- Never stop in the travel lanes.
"Too fast" is too risky
One of the most common errors contributing to crashes last year was "driving too fast for conditions." More than 10 percent of crashes had this error as the main reason for the crash. Every year, in fact, "driving too fast for conditions" shows up in the top five most common reasons for crashes. Slow down! You must make adjustments in your driving when road conditions have changed.
Be seen: Use headlights in winter!
Turning on your low-beam headlights during the daytime in the winter months can help make your vehicle more visible to other drivers, bicyclists and pedestrians.
When natural light is low — at dawn or dusk or when it’s raining, cloudy or snowing — you can improve your vehicle’s visibility significantly by turning on your low-beam headlights. In fact, many newer vehicles come with daytime running lights so that anytime the vehicle is operating, the low-beam headlights are on to improve visibility.
Driving with your lights on during the day throughout the winter helps contrast your vehicle against buildings and other terrain features. Diminished visibility results when there is little contrast between the color of a vehicle and its background, such as a lightly colored car against snow or a green car against foliage. Small cars are harder to see at a distance compared to pickups and SUVs. Headlights also contribute to safety on highways with one lane of travel in each direction.
Improved visibility can help prevent crashes such as head-on collisions and sideswipes, as well as collisions with pedestrians and cyclists. Tests conducted by the Society of Automotive Engineers determined that with headlights off, drivers can see oncoming cars when they are an average of 2,074 feet away. With headlights on, that distance more than doubles to an average of 4,720 feet.
Also, remember to keep your car headlights clean. Get in the habit of wiping off your lights at the gas station; that way you're ready for low-visibility conditions.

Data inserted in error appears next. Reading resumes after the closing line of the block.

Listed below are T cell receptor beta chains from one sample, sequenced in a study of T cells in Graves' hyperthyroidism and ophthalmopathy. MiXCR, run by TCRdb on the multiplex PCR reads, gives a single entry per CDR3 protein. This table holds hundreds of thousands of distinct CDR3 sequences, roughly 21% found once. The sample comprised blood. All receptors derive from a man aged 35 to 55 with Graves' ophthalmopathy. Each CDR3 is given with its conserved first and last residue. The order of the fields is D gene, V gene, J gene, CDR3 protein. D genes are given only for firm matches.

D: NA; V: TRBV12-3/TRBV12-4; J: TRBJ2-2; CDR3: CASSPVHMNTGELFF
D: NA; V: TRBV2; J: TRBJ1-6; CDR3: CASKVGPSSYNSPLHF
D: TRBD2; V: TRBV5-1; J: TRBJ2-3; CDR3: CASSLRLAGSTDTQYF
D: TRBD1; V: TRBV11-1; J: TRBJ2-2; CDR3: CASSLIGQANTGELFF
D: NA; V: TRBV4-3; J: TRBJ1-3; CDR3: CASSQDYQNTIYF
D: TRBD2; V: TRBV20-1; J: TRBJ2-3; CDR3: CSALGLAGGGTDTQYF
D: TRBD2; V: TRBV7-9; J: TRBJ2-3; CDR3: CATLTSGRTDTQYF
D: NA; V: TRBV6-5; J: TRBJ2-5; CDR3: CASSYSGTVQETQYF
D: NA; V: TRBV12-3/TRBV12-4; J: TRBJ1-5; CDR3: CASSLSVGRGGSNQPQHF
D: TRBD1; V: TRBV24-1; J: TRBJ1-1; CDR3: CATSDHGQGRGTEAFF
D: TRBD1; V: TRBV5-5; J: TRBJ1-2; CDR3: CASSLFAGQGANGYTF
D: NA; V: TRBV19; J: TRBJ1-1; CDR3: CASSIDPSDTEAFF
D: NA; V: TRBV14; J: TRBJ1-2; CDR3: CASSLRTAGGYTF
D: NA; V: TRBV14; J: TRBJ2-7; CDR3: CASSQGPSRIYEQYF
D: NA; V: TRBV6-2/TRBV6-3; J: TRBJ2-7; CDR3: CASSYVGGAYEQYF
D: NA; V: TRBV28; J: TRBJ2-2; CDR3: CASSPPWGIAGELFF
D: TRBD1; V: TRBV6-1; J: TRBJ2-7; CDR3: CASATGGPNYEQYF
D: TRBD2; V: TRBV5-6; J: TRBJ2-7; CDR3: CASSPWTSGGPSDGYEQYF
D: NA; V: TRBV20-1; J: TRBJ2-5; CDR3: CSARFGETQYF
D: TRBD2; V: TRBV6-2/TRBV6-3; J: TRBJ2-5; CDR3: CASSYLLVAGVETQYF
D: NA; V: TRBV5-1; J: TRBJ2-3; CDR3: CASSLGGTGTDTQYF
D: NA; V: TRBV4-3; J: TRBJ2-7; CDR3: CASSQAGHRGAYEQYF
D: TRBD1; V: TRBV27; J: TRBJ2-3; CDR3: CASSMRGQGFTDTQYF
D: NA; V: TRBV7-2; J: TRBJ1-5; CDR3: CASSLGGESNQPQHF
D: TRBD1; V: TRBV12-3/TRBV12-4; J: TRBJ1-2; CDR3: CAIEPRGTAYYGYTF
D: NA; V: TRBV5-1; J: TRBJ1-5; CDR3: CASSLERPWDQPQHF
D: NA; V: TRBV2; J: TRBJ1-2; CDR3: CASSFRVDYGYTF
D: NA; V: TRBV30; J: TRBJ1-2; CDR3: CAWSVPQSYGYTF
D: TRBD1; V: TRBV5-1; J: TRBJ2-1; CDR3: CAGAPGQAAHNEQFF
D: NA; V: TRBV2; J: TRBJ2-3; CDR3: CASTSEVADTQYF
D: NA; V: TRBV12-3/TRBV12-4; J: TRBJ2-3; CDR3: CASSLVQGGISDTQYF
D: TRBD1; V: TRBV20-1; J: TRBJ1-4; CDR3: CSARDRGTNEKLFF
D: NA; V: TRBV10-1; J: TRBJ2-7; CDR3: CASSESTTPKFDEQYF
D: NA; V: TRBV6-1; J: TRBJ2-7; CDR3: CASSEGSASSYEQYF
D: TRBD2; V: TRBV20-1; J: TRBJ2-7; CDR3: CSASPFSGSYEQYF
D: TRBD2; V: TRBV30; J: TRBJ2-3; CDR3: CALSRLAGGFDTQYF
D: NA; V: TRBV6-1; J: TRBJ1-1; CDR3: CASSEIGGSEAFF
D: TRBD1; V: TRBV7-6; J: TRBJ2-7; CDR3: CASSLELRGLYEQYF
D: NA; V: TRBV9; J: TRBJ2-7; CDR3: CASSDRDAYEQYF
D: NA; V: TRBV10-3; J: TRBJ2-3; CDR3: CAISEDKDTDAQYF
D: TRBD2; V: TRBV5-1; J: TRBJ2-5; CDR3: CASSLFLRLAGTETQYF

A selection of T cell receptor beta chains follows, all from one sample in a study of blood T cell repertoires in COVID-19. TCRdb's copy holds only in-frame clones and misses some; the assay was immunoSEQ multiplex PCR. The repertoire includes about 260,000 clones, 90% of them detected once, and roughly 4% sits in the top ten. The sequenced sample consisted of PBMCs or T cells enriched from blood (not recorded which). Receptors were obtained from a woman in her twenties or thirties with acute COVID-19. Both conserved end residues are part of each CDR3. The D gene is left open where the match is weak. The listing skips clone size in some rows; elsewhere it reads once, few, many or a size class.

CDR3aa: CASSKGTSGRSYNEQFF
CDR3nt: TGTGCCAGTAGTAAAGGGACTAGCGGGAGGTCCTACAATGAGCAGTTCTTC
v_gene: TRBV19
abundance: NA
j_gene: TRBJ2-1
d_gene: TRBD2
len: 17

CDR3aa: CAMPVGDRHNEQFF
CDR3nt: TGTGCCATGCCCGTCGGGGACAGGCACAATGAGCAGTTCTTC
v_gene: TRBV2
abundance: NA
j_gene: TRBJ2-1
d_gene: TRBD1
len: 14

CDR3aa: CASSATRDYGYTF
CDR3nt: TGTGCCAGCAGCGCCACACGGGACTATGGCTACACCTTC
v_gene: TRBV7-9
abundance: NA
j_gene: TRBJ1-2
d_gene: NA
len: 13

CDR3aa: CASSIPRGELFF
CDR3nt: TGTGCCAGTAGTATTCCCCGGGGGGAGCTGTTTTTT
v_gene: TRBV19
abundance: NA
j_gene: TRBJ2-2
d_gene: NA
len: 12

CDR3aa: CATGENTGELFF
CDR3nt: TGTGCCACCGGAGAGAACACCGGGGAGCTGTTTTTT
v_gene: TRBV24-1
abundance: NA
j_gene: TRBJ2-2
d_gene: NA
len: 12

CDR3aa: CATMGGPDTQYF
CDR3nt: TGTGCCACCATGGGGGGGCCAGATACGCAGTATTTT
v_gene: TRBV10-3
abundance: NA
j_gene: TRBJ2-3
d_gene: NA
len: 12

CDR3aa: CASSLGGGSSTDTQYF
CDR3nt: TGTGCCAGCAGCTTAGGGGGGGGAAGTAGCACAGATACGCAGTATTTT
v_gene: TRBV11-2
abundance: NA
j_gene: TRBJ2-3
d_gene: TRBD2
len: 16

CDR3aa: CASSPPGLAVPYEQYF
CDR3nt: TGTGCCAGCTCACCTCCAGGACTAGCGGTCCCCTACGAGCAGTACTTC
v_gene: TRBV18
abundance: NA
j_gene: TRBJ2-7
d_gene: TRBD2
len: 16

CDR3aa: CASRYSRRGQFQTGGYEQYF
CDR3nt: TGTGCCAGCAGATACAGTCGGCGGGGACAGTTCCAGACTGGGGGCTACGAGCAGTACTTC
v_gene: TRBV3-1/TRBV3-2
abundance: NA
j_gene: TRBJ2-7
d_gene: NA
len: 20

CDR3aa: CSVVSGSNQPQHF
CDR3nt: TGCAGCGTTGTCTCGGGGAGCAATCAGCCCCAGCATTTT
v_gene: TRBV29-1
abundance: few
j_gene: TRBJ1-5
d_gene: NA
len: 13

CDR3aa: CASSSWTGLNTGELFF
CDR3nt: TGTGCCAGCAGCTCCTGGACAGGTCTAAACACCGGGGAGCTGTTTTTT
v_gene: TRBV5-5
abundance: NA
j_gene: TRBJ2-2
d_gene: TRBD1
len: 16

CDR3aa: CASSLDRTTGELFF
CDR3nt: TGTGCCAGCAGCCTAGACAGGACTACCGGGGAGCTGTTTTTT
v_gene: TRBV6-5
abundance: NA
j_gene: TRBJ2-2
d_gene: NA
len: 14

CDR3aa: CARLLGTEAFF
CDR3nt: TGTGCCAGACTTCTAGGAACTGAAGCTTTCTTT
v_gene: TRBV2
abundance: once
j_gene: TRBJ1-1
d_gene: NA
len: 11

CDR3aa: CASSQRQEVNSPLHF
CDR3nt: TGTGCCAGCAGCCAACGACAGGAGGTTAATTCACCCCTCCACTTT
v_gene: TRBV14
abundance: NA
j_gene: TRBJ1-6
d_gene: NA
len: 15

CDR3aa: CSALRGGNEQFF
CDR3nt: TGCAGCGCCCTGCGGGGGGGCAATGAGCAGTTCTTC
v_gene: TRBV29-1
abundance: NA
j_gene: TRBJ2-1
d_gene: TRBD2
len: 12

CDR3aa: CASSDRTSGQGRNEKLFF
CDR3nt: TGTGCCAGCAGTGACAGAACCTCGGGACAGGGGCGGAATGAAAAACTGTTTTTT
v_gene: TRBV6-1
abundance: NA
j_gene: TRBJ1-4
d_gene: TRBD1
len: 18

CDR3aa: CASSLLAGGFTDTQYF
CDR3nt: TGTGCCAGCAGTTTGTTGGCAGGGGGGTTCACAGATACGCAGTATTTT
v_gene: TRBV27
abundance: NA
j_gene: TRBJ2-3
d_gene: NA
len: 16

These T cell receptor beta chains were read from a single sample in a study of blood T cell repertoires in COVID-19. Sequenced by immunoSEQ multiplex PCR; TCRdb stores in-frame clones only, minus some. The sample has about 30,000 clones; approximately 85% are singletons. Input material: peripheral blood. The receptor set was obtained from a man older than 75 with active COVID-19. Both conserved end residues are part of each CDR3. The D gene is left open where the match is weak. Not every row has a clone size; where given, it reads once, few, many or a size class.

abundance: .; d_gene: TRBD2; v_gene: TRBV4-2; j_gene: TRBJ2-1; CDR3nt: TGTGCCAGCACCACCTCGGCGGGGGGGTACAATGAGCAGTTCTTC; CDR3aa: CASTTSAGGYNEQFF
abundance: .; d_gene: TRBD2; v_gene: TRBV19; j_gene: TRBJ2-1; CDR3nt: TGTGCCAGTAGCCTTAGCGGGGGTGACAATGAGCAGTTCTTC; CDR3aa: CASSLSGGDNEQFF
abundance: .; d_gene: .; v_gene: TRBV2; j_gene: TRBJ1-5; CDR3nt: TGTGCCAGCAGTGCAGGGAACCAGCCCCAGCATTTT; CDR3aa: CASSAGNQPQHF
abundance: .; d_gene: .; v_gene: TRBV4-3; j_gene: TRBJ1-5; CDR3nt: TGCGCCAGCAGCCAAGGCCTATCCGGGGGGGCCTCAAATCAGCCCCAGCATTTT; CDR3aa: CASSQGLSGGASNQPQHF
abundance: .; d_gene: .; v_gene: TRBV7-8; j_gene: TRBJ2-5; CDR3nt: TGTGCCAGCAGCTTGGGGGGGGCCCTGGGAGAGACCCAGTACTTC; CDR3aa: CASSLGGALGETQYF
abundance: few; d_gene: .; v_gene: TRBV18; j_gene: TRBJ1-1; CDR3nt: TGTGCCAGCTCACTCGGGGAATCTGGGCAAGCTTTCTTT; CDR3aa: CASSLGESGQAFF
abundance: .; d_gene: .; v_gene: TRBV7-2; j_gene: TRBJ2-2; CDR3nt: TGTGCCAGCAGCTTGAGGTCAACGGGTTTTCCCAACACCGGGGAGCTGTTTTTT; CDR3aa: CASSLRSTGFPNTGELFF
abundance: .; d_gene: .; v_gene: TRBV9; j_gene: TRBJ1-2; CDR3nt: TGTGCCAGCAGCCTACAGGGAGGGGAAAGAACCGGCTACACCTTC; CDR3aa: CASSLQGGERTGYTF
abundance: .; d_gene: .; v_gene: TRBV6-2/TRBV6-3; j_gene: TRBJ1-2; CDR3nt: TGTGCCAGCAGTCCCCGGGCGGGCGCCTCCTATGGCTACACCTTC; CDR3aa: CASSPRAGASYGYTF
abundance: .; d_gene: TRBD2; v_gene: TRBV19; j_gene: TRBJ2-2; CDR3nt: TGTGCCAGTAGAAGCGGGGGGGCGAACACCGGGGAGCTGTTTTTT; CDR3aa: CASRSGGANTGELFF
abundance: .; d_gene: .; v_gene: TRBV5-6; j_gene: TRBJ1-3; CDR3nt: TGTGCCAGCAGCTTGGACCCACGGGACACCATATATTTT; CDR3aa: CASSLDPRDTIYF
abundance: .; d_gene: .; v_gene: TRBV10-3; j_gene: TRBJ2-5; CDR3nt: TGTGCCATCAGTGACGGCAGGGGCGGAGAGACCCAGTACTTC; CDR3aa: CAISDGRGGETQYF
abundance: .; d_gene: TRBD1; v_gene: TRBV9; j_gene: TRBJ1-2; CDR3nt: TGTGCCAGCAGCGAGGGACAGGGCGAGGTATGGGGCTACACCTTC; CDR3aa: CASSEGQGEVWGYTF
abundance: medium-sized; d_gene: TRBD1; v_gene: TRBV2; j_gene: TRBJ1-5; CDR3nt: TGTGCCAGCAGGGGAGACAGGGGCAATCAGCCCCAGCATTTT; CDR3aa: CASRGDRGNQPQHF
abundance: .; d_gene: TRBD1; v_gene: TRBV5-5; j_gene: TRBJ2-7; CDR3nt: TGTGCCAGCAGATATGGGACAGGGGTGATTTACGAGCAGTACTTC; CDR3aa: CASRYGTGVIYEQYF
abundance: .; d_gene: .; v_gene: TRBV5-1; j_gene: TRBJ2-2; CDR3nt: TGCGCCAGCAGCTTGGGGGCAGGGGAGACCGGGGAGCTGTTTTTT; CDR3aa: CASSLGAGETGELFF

Tips for driving safely in our Pacific Northwest fog
Thick fog is a common winter driving hazard. When you are driving in fog, you should slow down to adjust to the reduced visibility. In the most severe situations, a Dense Fog Advisory
will be issued if visibility is reduced to less than one-quarter mile. Check TripCheck.com
for more information, and follow these safety tips:
- Slow down. Disengage your cruise control. Many crashes occur because the driver is going too fast for weather conditions.
- Use your low beams. High beams will reflect back thick fog, making visibility worse for you and other drivers.
- Oregon law says fog or auxiliary lights must be turned off when within 500 feet of an oncoming vehicle and within 350 feet when following another vehicle.
- Keep your car headlights clean. Get in the habit of wiping off your lights at the gas station; that way you're ready for low-visibility conditions.
- Keep the view clear. Avoid fogged windows by regularly using the defroster and windshield wipers. Moisture can build up on the windshield both inside and out; the air conditioning setting will help keep moisture from building up inside.
- Minimize distractions. Turn off the music and don’t talk on your cell phone, so you can listen for traffic you cannot see.
- Increase following distance to ensure enough time to stop safely.
- Watch for emergency stops by other vehicles; watch for slow-moving and parked vehicles.
- Use the right edge of the road, white fog line or roadside reflectors as a guide. Do not change lanes or pass other vehicles unless necessary.
- If you pull off the road, pull over as far as possible, turn off your headlights and turn on your hazard lights.
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Bridges and overpasses are the most dangerous parts of the road in the winter. They are the first to freeze and the last to thaw
because they’re built of concrete, which doesn’t retain as much heat as other materials. There is no land beneath the structure to provide protection from the weather. To be safe, when driving on roads that may be icy, remember the following:
- Turn off your cruise control, be alert and drive cautiously.
- Roads that are wet or have fresh snow, packed snow, or ice have varying degrees of traction. Adjust your speed to match road conditions.
- Increase your distance from vehicles in front of you. Allow about three times as much space as usual.
- If your vehicle suddenly feels like it’s floating, gradually slow down. Don’t slam on your brakes.